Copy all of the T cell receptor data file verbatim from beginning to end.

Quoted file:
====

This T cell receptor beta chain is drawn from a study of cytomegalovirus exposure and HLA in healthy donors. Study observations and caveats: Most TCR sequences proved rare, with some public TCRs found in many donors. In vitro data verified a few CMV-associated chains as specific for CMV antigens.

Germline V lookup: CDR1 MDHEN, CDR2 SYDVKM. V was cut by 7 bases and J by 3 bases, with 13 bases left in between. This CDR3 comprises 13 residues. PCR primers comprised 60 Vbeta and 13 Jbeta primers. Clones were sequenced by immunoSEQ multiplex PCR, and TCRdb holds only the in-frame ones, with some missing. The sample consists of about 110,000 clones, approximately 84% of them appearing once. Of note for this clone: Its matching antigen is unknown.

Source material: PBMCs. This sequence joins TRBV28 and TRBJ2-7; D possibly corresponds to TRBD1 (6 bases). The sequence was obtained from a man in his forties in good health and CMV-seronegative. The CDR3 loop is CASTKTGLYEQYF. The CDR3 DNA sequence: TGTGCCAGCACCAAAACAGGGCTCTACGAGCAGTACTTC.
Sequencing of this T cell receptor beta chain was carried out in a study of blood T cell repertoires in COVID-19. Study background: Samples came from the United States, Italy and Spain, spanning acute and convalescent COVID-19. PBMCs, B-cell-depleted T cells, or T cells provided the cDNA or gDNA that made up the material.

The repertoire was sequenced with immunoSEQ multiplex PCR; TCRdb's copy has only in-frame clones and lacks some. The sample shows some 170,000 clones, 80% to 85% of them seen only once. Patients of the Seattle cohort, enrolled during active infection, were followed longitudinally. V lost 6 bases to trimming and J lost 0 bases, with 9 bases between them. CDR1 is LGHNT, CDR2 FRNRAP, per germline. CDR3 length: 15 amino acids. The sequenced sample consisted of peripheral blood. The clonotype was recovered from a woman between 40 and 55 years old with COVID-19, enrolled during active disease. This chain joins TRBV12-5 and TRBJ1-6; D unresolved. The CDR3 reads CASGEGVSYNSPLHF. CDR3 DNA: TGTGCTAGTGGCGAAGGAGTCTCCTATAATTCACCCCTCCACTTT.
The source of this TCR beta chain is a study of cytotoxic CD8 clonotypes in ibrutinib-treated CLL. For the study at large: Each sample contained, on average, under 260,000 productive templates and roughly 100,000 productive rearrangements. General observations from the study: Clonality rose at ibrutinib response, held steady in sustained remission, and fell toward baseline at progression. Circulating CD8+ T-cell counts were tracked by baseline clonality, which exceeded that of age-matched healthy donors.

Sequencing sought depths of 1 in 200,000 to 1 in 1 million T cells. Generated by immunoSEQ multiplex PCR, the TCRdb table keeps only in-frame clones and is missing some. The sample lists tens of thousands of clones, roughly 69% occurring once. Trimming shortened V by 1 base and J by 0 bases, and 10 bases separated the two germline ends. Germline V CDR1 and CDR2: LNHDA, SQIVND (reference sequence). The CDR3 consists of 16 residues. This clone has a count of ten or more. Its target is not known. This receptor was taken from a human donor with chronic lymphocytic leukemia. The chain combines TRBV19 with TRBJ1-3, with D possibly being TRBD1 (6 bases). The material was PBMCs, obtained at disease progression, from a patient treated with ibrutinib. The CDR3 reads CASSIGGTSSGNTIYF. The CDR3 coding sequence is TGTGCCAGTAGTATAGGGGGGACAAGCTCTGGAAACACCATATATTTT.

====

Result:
This T cell receptor beta chain is drawn from a study of cytomegalovirus exposure and HLA in healthy donors. Study observations and caveats: Most TCR sequences proved rare, with some public TCRs found in many donors. In vitro data verified a few CMV-associated chains as specific for CMV antigens.

Germline V lookup: CDR1 MDHEN, CDR2 SYDVKM. V was cut by 7 bases and J by 3 bases, with 13 bases left in between. This CDR3 comprises 13 residues. PCR primers comprised 60 Vbeta and 13 Jbeta primers. Clones were sequenced by immunoSEQ multiplex PCR, and TCRdb holds only the in-frame ones, with some missing. The sample consists of about 110,000 clones, approximately 84% of them appearing once. Of note for this clone: Its matching antigen is unknown.

Source material: PBMCs. This sequence joins TRBV28 and TRBJ2-7; D possibly corresponds to TRBD1 (6 bases). The sequence was obtained from a man in his forties in good health and CMV-seronegative. The CDR3 loop is CASTKTGLYEQYF. The CDR3 DNA sequence: TGTGCCAGCACCAAAACAGGGCTCTACGAGCAGTACTTC.
Sequencing of this T cell receptor beta chain was carried out in a study of blood T cell repertoires in COVID-19. Study background: Samples came from the United States, Italy and Spain, spanning acute and convalescent COVID-19. PBMCs, B-cell-depleted T cells, or T cells provided the cDNA or gDNA that made up the material.

The repertoire was sequenced with immunoSEQ multiplex PCR; TCRdb's copy has only in-frame clones and lacks some. The sample shows some 170,000 clones, 80% to 85% of them seen only once. Patients of the Seattle cohort, enrolled during active infection, were followed longitudinally. V lost 6 bases to trimming and J lost 0 bases, with 9 bases between them. CDR1 is LGHNT, CDR2 FRNRAP, per germline. CDR3 length: 15 amino acids. The sequenced sample consisted of peripheral blood. The clonotype was recovered from a woman between 40 and 55 years old with COVID-19, enrolled during active disease. This chain joins TRBV12-5 and TRBJ1-6; D unresolved. The CDR3 reads CASGEGVSYNSPLHF. CDR3 DNA: TGTGCTAGTGGCGAAGGAGTCTCCTATAATTCACCCCTCCACTTT.
The source of this TCR beta chain is a study of cytotoxic CD8 clonotypes in ibrutinib-treated CLL. For the study at large: Each sample contained, on average, under 260,000 productive templates and roughly 100,000 productive rearrangements. General observations from the study: Clonality rose at ibrutinib response, held steady in sustained remission, and fell toward baseline at progression. Circulating CD8+ T-cell counts were tracked by baseline clonality, which exceeded that of age-matched healthy donors.

Sequencing sought depths of 1 in 200,000 to 1 in 1 million T cells. Generated by immunoSEQ multiplex PCR, the TCRdb table keeps only in-frame clones and is missing some. The sample lists tens of thousands of clones, roughly 69% occurring once. Trimming shortened V by 1 base and J by 0 bases, and 10 bases separated the two germline ends. Germline V CDR1 and CDR2: LNHDA, SQIVND (reference sequence). The CDR3 consists of 16 residues. This clone has a count of ten or more. Its target is not known. This receptor was taken from a human donor with chronic lymphocytic leukemia. The chain combines TRBV19 with TRBJ1-3, with D possibly being TRBD1 (6 bases). The material was PBMCs, obtained at disease progression, from a patient treated with ibrutinib. The CDR3 reads CASSIGGTSSGNTIYF. The CDR3 coding sequence is TGTGCCAGTAGTATAGGGGGGACAAGCTCTGGAAACACCATATATTTT.